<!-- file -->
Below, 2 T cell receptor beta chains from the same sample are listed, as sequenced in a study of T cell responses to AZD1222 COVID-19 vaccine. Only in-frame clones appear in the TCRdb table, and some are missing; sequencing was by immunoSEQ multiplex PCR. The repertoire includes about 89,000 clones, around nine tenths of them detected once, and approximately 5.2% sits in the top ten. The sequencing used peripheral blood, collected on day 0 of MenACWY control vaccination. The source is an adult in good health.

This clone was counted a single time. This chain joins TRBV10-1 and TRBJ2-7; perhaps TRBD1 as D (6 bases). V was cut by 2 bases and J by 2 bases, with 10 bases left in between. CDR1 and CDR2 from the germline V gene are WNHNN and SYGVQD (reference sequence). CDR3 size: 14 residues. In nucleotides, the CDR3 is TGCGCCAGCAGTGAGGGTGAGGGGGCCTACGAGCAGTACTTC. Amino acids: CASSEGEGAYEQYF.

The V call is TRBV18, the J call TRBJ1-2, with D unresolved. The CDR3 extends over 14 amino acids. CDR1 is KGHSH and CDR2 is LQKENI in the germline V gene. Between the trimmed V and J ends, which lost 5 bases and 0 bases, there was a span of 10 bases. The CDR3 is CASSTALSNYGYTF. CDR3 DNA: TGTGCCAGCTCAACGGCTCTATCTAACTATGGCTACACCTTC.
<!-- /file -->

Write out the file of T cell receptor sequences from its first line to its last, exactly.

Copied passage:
Below, 2 T cell receptor beta chains from the same sample are listed, as sequenced in a study of T cell responses to AZD1222 COVID-19 vaccine. Only in-frame clones appear in the TCRdb table, and some are missing; sequencing was by immunoSEQ multiplex PCR. The repertoire includes about 89,000 clones, around nine tenths of them detected once, and approximately 5.2% sits in the top ten. The sequencing used peripheral blood, collected on day 0 of MenACWY control vaccination. The source is an adult in good health.

This clone was counted a single time. This chain joins TRBV10-1 and TRBJ2-7; perhaps TRBD1 as D (6 bases). V was cut by 2 bases and J by 2 bases, with 10 bases left in between. CDR1 and CDR2 from the germline V gene are WNHNN and SYGVQD (reference sequence). CDR3 size: 14 residues. In nucleotides, the CDR3 is TGCGCCAGCAGTGAGGGTGAGGGGGCCTACGAGCAGTACTTC. Amino acids: CASSEGEGAYEQYF.

The V call is TRBV18, the J call TRBJ1-2, with D unresolved. The CDR3 extends over 14 amino acids. CDR1 is KGHSH and CDR2 is LQKENI in the germline V gene. Between the trimmed V and J ends, which lost 5 bases and 0 bases, there was a span of 10 bases. The CDR3 is CASSTALSNYGYTF. CDR3 DNA: TGTGCCAGCTCAACGGCTCTATCTAACTATGGCTACACCTTC.